I’ve always been against a PD or GM telling talent to stay away from politics, or, (my biggest pet peeve) STICK TO SPORTS! 

Most of us aren’t single celled amoebas. We have brains and lives and thoughts outside of passer rating and on-base percentage. This should especially hold true for local issues that impact your audience. Is there an owner who is trying to look for public money to build a stadium? Is a team trying to leave town? Local issues are exactly the kind of topics that YOU SHOULD be shoving your nose into.

When I was co-hosting a morning show with Brendan Tobin and former NFL RB Leroy Hoard, Tobin led the way as we fought for a street here in Miami to be named after Dwyane Wade. We battled with local politicians. We bad mouthed city commissioners. T-shirts were made. Hashtags were used. And, in the end, Tobin and we got Miami’s greatest sports star (I know, I know…but Marino never won) his street. Those are the things you need to be vocal about. Those are the things that your audience wants to hear your voice on. They may disagree with you, but that’s why they are tuning in. If we did a show where our audience agreed with every word that came out of our mouth, that creates the media bubble that has partly been responsible for creating the exact hyper-partisan world we live in. 

𝙃𝙀𝘼𝙏 𝙉𝘼𝙏𝙄𝙊𝙉 on Twitter: "Brendan Tobin, local radio host, started  a campaign pushing the City of Miami to rename Biscayne Boulevard to Dwyane  Wade Boulevard in honor of the Miami legend. @Brendan_Tobin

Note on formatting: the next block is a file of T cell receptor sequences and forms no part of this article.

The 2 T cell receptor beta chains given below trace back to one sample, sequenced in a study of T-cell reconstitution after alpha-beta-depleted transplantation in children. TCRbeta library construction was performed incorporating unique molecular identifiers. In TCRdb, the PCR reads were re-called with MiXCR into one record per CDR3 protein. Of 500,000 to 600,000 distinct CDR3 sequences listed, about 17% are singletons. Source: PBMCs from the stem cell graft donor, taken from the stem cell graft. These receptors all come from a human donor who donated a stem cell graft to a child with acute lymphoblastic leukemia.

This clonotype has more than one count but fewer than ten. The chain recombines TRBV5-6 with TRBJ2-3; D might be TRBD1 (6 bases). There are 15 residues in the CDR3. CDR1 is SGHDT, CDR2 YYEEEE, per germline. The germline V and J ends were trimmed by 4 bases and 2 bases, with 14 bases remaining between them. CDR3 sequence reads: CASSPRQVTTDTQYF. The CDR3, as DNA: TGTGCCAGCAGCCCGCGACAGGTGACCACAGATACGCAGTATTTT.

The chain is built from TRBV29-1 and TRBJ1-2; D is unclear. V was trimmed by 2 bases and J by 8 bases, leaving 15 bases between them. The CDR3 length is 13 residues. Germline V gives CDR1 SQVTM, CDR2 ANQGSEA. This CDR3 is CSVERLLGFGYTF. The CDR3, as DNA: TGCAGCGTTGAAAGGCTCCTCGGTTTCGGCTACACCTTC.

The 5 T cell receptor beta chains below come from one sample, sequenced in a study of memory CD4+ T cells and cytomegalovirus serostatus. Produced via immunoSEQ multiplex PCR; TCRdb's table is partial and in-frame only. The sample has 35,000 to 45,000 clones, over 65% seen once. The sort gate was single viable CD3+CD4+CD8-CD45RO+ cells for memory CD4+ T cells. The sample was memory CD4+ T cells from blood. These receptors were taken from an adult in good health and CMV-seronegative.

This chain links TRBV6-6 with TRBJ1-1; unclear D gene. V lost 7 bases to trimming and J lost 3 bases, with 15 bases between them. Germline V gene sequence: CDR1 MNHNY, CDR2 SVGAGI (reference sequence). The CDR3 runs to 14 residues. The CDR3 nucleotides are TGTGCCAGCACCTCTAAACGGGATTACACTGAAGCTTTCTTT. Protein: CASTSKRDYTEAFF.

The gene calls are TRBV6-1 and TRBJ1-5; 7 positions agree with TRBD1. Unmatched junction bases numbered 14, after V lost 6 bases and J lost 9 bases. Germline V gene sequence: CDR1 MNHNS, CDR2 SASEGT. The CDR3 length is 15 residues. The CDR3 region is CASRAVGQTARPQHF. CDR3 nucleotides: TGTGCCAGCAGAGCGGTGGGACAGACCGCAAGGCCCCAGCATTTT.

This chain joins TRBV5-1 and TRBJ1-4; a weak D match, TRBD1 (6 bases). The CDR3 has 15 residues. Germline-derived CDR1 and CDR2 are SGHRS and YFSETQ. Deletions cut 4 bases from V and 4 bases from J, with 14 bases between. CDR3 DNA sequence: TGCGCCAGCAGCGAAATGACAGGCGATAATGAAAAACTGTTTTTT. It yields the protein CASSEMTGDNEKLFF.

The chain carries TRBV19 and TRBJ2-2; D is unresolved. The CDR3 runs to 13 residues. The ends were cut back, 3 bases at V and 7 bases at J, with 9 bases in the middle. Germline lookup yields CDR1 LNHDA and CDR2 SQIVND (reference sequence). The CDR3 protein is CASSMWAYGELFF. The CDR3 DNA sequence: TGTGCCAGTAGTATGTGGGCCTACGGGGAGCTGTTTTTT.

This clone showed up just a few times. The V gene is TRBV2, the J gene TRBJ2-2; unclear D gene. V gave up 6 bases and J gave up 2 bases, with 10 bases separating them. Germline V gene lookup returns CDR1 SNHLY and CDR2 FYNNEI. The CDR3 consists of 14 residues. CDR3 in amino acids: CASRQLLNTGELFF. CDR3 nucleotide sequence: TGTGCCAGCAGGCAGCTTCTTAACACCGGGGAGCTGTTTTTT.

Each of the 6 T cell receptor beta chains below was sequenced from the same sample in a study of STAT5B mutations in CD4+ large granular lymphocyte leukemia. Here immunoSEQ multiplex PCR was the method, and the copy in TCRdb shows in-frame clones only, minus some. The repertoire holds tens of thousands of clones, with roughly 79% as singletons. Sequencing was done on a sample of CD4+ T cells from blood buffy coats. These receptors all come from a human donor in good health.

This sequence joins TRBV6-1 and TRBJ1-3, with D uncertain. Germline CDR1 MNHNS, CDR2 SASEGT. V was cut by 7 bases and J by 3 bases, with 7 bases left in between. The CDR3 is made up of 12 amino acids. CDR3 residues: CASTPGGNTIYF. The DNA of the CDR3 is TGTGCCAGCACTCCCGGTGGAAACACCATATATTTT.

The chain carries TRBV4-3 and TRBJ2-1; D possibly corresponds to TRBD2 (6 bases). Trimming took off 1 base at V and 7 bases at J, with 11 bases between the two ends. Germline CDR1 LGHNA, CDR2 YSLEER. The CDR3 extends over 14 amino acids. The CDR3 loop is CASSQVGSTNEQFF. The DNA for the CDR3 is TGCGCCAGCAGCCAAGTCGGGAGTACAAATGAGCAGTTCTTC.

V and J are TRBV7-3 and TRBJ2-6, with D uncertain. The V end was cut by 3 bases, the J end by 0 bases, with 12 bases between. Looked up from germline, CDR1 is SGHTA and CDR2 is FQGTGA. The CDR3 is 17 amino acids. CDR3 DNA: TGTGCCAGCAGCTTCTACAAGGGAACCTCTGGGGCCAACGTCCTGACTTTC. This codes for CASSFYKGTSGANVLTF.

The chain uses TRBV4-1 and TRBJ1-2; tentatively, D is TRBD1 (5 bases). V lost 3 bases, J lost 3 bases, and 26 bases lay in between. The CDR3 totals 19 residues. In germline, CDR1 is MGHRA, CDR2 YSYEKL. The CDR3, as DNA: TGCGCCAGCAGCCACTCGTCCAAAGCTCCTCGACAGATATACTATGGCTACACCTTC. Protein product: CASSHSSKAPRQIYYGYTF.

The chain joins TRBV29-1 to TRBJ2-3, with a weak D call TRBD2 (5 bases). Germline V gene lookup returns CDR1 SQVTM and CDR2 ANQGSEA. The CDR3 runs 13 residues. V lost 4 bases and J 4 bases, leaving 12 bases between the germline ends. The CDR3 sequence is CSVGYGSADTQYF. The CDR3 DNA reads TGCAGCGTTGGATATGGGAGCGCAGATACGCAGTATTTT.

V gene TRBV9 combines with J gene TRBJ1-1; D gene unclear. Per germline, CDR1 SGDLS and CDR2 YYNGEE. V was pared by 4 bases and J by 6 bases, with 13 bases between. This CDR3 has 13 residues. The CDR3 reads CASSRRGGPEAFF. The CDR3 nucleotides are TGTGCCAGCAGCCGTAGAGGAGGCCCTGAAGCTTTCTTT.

As for the bigger, social, political and national issues, that’s up to your comfortability. I supported Collin Kaepernick from the beginning. Sure, I got into heated arguments with callers and texters and tweeters, but it was something that was important to me. Again, though, I never got personal. I never made it seem like I was superior to the listener. I still kept my eye on entertaining the audience. 

So, you do you. Don’t be afraid to venture into the world outside of the lines. Just remember, your words, your tweets, your takes, your posts, last forever. If you want to be that person that fight’s the battle on the Qanon or Antifa hill, have at it, but I’m pretty sure you’ll find yourself looking for another gig like I am, with quite a bit more baggage.

Brian “The Beast” London has been a staple in South Florida sports media for close to 25 years. He most recently was APD and morning show co-host on Entercom WAXY-AM in Miami, before being “corporately displaced.” You can follow him on Twitter and Instagram at @MiamiRadioBeast and you can check out his YouTube channel where he gives hot takes on the Canes, Fins, and important issues like “The Bagel vs the Donut.”